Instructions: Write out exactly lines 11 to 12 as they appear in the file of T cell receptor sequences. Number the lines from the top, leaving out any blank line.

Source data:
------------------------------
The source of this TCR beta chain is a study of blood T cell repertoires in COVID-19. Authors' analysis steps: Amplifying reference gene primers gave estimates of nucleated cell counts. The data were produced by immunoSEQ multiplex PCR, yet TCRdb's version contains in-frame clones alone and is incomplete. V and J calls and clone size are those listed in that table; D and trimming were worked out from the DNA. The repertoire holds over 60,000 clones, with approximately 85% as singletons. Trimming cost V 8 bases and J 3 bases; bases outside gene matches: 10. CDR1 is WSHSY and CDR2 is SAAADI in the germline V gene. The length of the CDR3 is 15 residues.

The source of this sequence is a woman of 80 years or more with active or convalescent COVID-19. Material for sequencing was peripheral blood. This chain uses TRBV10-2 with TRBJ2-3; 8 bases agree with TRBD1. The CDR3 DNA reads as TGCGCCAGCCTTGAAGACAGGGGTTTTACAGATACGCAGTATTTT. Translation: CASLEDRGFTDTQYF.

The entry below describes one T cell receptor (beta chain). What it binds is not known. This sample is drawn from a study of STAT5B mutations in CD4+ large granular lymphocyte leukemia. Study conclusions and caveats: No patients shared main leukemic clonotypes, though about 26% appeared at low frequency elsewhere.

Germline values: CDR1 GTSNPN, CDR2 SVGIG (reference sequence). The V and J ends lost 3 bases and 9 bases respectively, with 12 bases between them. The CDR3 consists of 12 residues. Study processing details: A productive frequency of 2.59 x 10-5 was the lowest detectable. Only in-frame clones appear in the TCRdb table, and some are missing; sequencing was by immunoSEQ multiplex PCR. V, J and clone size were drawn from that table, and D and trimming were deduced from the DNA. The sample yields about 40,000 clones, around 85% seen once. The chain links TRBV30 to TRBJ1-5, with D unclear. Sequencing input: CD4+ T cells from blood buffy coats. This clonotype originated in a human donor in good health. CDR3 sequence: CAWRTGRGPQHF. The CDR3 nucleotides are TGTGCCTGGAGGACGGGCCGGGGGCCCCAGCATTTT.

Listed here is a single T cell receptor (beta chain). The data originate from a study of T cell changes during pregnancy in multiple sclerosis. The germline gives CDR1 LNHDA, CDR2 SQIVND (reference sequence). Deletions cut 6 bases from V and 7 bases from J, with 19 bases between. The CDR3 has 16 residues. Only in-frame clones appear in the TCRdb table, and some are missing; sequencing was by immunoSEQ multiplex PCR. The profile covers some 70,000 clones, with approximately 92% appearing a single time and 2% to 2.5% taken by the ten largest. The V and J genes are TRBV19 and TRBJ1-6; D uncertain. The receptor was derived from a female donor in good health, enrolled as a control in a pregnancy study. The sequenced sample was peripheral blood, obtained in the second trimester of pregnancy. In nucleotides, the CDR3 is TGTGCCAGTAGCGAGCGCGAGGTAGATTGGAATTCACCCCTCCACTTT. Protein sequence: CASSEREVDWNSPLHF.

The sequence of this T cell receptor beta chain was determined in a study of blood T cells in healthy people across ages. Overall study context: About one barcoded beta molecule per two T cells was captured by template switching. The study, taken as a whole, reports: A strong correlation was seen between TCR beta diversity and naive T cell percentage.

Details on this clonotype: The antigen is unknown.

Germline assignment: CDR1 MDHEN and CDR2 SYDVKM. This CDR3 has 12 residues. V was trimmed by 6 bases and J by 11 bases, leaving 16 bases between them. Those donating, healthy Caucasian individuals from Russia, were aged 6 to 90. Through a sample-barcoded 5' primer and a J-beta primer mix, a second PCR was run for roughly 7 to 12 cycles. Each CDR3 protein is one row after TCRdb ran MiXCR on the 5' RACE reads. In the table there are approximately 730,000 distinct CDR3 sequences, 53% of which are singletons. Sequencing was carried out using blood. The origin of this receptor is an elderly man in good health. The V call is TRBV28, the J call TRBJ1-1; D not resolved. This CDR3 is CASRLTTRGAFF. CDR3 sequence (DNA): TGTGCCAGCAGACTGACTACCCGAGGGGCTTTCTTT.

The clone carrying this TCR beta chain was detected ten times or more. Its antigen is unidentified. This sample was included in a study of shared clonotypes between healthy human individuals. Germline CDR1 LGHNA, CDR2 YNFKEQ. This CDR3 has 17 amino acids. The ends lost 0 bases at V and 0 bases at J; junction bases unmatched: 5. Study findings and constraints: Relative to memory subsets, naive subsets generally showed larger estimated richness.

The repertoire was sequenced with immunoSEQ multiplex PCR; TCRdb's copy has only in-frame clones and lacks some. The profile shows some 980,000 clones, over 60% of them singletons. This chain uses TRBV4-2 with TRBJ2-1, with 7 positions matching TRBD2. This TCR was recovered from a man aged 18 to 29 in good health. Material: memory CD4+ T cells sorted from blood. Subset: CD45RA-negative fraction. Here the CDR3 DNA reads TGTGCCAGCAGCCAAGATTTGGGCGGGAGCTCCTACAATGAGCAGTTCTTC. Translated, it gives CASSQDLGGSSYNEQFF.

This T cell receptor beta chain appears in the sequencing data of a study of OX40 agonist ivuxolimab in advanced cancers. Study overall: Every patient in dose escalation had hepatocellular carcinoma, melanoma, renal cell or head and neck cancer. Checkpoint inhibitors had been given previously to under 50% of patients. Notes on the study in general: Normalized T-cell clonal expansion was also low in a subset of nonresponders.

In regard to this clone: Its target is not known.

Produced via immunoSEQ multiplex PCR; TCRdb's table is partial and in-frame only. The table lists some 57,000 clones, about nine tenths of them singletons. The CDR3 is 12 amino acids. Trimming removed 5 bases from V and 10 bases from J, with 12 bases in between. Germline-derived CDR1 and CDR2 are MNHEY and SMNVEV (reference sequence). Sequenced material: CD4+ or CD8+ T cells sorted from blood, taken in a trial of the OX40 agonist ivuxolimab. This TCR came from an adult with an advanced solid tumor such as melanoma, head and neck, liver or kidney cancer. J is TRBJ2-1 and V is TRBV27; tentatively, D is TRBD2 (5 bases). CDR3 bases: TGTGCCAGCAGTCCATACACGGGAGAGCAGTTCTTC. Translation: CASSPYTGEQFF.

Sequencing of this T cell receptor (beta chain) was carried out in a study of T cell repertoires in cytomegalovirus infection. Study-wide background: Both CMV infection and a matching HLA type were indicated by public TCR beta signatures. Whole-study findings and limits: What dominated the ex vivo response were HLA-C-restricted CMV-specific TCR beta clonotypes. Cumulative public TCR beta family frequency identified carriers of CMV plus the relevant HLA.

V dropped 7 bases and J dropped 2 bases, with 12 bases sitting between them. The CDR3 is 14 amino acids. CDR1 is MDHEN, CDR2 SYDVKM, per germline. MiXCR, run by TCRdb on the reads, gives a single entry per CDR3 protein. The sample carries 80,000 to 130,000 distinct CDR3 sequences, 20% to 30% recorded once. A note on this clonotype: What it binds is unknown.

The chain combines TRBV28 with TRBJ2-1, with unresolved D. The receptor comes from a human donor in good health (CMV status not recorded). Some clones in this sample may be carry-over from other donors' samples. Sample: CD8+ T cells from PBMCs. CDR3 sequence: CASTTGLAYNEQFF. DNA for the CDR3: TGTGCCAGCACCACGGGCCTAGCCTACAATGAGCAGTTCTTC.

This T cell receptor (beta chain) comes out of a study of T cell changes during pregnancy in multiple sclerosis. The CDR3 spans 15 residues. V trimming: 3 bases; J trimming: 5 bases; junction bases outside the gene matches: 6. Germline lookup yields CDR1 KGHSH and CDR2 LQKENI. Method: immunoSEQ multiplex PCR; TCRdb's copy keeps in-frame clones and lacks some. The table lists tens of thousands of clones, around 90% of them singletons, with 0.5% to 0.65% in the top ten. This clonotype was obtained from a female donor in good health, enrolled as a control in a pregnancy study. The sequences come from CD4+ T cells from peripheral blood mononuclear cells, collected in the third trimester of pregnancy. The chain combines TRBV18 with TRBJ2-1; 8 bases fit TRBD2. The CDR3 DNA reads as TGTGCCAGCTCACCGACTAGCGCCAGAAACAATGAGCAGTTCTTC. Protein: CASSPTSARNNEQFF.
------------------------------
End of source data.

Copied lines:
This T cell receptor beta chain appears in the sequencing data of a study of OX40 agonist ivuxolimab in advanced cancers. Study overall: Every patient in dose escalation had hepatocellular carcinoma, melanoma, renal cell or head and neck cancer. Checkpoint inhibitors had been given previously to under 50% of patients. Notes on the study in general: Normalized T-cell clonal expansion was also low in a subset of nonresponders.

In regard to this clone: Its target is not known.